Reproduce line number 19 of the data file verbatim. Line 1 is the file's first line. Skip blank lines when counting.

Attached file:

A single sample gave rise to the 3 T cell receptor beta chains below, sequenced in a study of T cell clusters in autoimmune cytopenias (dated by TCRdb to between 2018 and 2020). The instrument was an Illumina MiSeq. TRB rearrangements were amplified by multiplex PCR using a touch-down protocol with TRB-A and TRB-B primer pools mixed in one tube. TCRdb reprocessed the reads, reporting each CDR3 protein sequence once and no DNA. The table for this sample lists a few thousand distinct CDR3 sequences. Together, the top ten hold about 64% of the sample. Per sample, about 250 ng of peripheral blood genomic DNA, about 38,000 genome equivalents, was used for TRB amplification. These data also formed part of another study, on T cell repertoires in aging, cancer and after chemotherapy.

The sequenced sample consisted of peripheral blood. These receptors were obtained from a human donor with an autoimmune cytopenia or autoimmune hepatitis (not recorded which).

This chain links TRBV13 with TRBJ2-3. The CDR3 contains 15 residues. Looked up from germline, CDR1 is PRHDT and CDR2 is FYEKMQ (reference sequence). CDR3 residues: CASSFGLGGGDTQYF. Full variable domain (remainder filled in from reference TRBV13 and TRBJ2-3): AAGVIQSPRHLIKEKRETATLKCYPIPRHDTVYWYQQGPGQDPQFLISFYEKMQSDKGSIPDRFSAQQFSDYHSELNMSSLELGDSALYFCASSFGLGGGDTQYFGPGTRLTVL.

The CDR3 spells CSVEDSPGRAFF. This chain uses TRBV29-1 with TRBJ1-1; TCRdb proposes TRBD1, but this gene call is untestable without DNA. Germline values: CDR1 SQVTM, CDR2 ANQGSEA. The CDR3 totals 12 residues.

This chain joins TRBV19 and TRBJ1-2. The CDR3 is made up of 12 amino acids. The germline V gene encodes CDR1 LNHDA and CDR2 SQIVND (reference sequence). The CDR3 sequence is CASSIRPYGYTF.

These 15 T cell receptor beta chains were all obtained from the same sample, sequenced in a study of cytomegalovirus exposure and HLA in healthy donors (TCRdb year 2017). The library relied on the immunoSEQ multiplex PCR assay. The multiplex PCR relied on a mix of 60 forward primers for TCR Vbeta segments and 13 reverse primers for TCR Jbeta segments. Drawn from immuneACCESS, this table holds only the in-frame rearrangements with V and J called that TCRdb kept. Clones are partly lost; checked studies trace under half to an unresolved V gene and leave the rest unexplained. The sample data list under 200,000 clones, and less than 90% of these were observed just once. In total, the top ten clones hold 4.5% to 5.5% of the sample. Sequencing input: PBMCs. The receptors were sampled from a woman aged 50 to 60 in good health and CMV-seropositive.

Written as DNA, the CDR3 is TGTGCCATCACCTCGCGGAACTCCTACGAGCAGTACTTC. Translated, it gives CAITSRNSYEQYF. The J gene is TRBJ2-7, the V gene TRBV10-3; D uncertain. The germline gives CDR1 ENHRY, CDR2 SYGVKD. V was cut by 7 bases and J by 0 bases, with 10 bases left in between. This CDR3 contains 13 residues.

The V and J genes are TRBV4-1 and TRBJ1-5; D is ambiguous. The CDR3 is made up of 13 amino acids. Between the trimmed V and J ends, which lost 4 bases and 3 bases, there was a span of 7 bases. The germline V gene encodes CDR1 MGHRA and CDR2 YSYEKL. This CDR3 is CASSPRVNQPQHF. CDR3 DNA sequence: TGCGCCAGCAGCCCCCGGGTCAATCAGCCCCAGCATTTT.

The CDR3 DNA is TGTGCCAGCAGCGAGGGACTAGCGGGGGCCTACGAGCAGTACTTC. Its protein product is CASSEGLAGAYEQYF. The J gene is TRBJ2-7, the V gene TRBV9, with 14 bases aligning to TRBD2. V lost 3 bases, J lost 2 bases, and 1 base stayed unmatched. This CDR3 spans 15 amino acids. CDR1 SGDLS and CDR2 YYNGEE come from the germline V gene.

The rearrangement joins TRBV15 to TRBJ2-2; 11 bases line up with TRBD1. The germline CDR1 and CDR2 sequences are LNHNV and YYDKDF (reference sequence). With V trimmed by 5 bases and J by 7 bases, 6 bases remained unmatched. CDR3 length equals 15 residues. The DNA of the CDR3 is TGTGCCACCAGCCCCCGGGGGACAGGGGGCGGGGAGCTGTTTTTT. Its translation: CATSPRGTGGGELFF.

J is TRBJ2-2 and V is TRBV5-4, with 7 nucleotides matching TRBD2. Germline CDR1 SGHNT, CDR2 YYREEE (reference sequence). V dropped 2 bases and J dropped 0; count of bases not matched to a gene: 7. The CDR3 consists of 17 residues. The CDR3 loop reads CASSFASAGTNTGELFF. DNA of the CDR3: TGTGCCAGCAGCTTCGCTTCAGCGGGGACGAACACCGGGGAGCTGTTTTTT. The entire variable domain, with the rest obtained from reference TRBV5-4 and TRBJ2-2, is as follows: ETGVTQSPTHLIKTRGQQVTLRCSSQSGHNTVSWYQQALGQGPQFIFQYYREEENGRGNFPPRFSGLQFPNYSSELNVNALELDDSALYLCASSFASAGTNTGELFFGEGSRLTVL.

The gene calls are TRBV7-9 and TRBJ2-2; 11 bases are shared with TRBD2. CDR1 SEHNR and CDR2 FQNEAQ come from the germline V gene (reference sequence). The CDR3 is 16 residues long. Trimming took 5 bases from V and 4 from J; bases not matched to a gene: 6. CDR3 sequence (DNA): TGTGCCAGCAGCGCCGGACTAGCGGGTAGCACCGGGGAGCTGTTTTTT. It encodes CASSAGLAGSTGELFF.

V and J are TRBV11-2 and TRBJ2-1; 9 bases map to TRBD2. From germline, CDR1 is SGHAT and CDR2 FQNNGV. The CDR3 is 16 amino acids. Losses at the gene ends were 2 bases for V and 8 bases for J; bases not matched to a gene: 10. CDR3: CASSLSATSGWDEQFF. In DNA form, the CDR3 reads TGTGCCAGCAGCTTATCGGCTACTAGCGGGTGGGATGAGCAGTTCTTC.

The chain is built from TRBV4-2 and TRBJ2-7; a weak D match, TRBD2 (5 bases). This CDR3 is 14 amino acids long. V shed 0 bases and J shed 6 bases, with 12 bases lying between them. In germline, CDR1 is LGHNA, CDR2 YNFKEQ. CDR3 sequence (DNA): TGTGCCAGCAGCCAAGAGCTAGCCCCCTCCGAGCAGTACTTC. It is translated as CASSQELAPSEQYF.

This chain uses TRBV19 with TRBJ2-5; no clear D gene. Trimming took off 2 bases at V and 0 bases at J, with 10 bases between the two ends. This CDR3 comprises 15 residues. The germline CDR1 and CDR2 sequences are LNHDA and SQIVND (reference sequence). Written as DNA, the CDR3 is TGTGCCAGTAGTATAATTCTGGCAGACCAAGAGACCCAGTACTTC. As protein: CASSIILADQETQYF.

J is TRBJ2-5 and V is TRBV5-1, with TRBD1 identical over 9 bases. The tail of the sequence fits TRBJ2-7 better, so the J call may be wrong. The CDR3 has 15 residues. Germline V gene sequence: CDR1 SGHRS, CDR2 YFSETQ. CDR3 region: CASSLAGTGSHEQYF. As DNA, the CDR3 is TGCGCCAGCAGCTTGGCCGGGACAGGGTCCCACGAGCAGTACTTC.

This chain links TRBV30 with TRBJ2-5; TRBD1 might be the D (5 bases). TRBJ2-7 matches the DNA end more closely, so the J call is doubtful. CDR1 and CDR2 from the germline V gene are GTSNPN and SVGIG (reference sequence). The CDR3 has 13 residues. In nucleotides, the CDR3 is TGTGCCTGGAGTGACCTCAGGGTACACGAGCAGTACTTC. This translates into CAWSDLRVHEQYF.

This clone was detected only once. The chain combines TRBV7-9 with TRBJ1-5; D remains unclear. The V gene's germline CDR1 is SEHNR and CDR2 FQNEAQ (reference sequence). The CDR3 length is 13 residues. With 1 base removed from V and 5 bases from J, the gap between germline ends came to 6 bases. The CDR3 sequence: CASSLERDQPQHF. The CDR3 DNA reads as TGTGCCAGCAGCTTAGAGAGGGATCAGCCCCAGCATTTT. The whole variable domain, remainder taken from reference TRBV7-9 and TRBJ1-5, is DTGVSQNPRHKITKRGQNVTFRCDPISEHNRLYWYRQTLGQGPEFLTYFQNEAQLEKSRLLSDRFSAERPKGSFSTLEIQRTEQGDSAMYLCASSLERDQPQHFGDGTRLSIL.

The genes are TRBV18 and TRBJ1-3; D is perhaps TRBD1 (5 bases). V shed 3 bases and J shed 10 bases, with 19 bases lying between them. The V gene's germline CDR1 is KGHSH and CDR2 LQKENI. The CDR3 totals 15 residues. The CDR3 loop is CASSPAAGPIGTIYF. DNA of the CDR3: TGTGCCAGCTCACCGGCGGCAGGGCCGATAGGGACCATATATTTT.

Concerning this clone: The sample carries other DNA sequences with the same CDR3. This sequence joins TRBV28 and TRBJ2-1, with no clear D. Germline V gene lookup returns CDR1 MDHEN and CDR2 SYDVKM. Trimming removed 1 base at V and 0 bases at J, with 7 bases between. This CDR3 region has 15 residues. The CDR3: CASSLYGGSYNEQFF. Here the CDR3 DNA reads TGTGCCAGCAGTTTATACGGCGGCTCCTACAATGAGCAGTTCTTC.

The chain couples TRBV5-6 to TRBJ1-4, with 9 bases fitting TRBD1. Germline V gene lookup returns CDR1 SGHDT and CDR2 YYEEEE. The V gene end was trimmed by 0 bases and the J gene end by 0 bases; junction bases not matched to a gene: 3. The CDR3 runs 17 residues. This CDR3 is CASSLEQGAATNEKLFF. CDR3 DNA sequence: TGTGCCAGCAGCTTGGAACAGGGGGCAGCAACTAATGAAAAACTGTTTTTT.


The genes are TRBV18 and TRBJ1-3; D is perhaps TRBD1 (5 bases). V shed 3 bases and J shed 10 bases, with 19 bases lying between them. The V gene's germline CDR1 is KGHSH and CDR2 LQKENI. The CDR3 totals 15 residues. The CDR3 loop is CASSPAAGPIGTIYF. DNA of the CDR3: TGTGCCAGCTCACCGGCGGCAGGGCCGATAGGGACCATATATTTT.